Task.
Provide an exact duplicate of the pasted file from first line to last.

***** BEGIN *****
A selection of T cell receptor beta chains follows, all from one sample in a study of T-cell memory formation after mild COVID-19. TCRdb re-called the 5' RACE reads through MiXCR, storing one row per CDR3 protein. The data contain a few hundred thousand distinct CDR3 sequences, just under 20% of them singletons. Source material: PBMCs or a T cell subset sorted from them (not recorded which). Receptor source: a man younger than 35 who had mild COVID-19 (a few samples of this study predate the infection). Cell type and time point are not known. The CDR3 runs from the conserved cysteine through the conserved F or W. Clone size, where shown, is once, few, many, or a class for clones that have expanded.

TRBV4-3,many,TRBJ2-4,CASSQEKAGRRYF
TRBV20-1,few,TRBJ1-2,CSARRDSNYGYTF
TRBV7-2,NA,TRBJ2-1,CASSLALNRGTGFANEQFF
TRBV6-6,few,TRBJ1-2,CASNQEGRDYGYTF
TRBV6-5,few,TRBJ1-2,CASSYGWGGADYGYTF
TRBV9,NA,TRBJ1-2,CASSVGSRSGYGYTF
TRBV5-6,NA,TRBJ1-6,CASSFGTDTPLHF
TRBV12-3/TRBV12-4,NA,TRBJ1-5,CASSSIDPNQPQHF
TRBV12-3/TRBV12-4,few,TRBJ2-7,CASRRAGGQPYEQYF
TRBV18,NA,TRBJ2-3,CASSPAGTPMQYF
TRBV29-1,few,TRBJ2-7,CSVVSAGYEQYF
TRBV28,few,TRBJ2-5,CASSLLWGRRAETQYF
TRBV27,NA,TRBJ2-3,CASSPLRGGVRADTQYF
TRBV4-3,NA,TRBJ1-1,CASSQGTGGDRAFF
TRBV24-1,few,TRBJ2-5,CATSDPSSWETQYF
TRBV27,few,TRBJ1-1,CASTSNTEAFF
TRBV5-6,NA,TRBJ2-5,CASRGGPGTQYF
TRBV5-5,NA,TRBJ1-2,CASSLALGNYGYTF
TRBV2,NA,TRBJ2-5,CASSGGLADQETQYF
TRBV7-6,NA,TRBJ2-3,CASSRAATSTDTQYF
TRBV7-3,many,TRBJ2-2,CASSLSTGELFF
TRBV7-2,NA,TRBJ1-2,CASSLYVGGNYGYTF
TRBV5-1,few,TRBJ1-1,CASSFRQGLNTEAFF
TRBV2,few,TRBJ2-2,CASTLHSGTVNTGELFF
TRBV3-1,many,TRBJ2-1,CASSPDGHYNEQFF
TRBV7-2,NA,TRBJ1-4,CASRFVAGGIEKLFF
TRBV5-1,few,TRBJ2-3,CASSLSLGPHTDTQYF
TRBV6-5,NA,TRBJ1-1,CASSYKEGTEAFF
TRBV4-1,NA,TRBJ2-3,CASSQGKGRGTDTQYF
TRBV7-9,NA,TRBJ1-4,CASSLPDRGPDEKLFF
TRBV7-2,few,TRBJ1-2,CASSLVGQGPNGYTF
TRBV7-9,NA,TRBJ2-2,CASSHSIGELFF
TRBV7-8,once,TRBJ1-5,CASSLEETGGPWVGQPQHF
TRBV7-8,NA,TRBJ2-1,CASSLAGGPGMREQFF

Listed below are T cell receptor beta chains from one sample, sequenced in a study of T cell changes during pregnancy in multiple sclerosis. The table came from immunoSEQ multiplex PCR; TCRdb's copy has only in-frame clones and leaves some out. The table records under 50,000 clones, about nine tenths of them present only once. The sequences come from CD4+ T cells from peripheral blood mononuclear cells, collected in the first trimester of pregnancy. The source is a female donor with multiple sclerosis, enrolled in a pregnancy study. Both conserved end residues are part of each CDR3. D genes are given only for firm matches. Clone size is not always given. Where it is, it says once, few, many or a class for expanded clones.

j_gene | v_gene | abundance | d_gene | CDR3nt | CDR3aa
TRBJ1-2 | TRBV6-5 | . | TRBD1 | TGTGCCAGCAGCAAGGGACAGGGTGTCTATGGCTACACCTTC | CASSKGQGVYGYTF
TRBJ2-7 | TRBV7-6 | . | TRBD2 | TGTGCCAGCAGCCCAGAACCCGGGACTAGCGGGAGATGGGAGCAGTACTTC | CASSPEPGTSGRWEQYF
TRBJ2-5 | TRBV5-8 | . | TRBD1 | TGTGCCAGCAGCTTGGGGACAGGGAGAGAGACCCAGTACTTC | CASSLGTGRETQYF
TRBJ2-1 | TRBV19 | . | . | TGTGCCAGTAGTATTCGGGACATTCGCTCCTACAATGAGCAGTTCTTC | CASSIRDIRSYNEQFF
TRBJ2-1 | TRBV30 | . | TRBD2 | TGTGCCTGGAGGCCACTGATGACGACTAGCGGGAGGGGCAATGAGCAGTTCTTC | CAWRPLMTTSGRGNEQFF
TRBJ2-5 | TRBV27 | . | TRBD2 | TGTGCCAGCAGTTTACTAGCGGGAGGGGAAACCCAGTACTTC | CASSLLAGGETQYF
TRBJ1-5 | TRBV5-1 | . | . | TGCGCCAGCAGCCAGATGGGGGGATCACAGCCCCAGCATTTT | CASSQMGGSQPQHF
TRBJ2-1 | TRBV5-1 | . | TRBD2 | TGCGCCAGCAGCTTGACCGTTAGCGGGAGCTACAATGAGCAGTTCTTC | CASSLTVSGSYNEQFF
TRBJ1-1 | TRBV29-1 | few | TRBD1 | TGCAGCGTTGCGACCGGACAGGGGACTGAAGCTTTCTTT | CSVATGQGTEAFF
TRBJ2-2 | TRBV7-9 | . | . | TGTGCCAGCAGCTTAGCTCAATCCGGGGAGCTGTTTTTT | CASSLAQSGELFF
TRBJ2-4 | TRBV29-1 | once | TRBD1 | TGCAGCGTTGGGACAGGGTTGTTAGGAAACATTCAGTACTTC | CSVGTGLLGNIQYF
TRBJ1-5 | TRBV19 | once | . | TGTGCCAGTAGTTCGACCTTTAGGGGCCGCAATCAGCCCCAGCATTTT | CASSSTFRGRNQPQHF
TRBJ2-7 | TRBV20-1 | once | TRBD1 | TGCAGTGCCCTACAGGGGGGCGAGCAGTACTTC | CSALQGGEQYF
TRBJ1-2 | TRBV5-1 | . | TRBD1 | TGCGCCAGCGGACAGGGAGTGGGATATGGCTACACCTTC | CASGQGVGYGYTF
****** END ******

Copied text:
A selection of T cell receptor beta chains follows, all from one sample in a study of T-cell memory formation after mild COVID-19. TCRdb re-called the 5' RACE reads through MiXCR, storing one row per CDR3 protein. The data contain a few hundred thousand distinct CDR3 sequences, just under 20% of them singletons. Source material: PBMCs or a T cell subset sorted from them (not recorded which). Receptor source: a man younger than 35 who had mild COVID-19 (a few samples of this study predate the infection). Cell type and time point are not known. The CDR3 runs from the conserved cysteine through the conserved F or W. Clone size, where shown, is once, few, many, or a class for clones that have expanded.

TRBV4-3,many,TRBJ2-4,CASSQEKAGRRYF
TRBV20-1,few,TRBJ1-2,CSARRDSNYGYTF
TRBV7-2,NA,TRBJ2-1,CASSLALNRGTGFANEQFF
TRBV6-6,few,TRBJ1-2,CASNQEGRDYGYTF
TRBV6-5,few,TRBJ1-2,CASSYGWGGADYGYTF
TRBV9,NA,TRBJ1-2,CASSVGSRSGYGYTF
TRBV5-6,NA,TRBJ1-6,CASSFGTDTPLHF
TRBV12-3/TRBV12-4,NA,TRBJ1-5,CASSSIDPNQPQHF
TRBV12-3/TRBV12-4,few,TRBJ2-7,CASRRAGGQPYEQYF
TRBV18,NA,TRBJ2-3,CASSPAGTPMQYF
TRBV29-1,few,TRBJ2-7,CSVVSAGYEQYF
TRBV28,few,TRBJ2-5,CASSLLWGRRAETQYF
TRBV27,NA,TRBJ2-3,CASSPLRGGVRADTQYF
TRBV4-3,NA,TRBJ1-1,CASSQGTGGDRAFF
TRBV24-1,few,TRBJ2-5,CATSDPSSWETQYF
TRBV27,few,TRBJ1-1,CASTSNTEAFF
TRBV5-6,NA,TRBJ2-5,CASRGGPGTQYF
TRBV5-5,NA,TRBJ1-2,CASSLALGNYGYTF
TRBV2,NA,TRBJ2-5,CASSGGLADQETQYF
TRBV7-6,NA,TRBJ2-3,CASSRAATSTDTQYF
TRBV7-3,many,TRBJ2-2,CASSLSTGELFF
TRBV7-2,NA,TRBJ1-2,CASSLYVGGNYGYTF
TRBV5-1,few,TRBJ1-1,CASSFRQGLNTEAFF
TRBV2,few,TRBJ2-2,CASTLHSGTVNTGELFF
TRBV3-1,many,TRBJ2-1,CASSPDGHYNEQFF
TRBV7-2,NA,TRBJ1-4,CASRFVAGGIEKLFF
TRBV5-1,few,TRBJ2-3,CASSLSLGPHTDTQYF
TRBV6-5,NA,TRBJ1-1,CASSYKEGTEAFF
TRBV4-1,NA,TRBJ2-3,CASSQGKGRGTDTQYF
TRBV7-9,NA,TRBJ1-4,CASSLPDRGPDEKLFF
TRBV7-2,few,TRBJ1-2,CASSLVGQGPNGYTF
TRBV7-9,NA,TRBJ2-2,CASSHSIGELFF
TRBV7-8,once,TRBJ1-5,CASSLEETGGPWVGQPQHF
TRBV7-8,NA,TRBJ2-1,CASSLAGGPGMREQFF

Listed below are T cell receptor beta chains from one sample, sequenced in a study of T cell changes during pregnancy in multiple sclerosis. The table came from immunoSEQ multiplex PCR; TCRdb's copy has only in-frame clones and leaves some out. The table records under 50,000 clones, about nine tenths of them present only once. The sequences come from CD4+ T cells from peripheral blood mononuclear cells, collected in the first trimester of pregnancy. The source is a female donor with multiple sclerosis, enrolled in a pregnancy study. Both conserved end residues are part of each CDR3. D genes are given only for firm matches. Clone size is not always given. Where it is, it says once, few, many or a class for expanded clones.

j_gene | v_gene | abundance | d_gene | CDR3nt | CDR3aa
TRBJ1-2 | TRBV6-5 | . | TRBD1 | TGTGCCAGCAGCAAGGGACAGGGTGTCTATGGCTACACCTTC | CASSKGQGVYGYTF
TRBJ2-7 | TRBV7-6 | . | TRBD2 | TGTGCCAGCAGCCCAGAACCCGGGACTAGCGGGAGATGGGAGCAGTACTTC | CASSPEPGTSGRWEQYF
TRBJ2-5 | TRBV5-8 | . | TRBD1 | TGTGCCAGCAGCTTGGGGACAGGGAGAGAGACCCAGTACTTC | CASSLGTGRETQYF
TRBJ2-1 | TRBV19 | . | . | TGTGCCAGTAGTATTCGGGACATTCGCTCCTACAATGAGCAGTTCTTC | CASSIRDIRSYNEQFF
TRBJ2-1 | TRBV30 | . | TRBD2 | TGTGCCTGGAGGCCACTGATGACGACTAGCGGGAGGGGCAATGAGCAGTTCTTC | CAWRPLMTTSGRGNEQFF
TRBJ2-5 | TRBV27 | . | TRBD2 | TGTGCCAGCAGTTTACTAGCGGGAGGGGAAACCCAGTACTTC | CASSLLAGGETQYF
TRBJ1-5 | TRBV5-1 | . | . | TGCGCCAGCAGCCAGATGGGGGGATCACAGCCCCAGCATTTT | CASSQMGGSQPQHF
TRBJ2-1 | TRBV5-1 | . | TRBD2 | TGCGCCAGCAGCTTGACCGTTAGCGGGAGCTACAATGAGCAGTTCTTC | CASSLTVSGSYNEQFF
TRBJ1-1 | TRBV29-1 | few | TRBD1 | TGCAGCGTTGCGACCGGACAGGGGACTGAAGCTTTCTTT | CSVATGQGTEAFF
TRBJ2-2 | TRBV7-9 | . | . | TGTGCCAGCAGCTTAGCTCAATCCGGGGAGCTGTTTTTT | CASSLAQSGELFF
TRBJ2-4 | TRBV29-1 | once | TRBD1 | TGCAGCGTTGGGACAGGGTTGTTAGGAAACATTCAGTACTTC | CSVGTGLLGNIQYF
TRBJ1-5 | TRBV19 | once | . | TGTGCCAGTAGTTCGACCTTTAGGGGCCGCAATCAGCCCCAGCATTTT | CASSSTFRGRNQPQHF
TRBJ2-7 | TRBV20-1 | once | TRBD1 | TGCAGTGCCCTACAGGGGGGCGAGCAGTACTTC | CSALQGGEQYF
TRBJ1-2 | TRBV5-1 | . | TRBD1 | TGCGCCAGCGGACAGGGAGTGGGATATGGCTACACCTTC | CASGQGVGYGYTF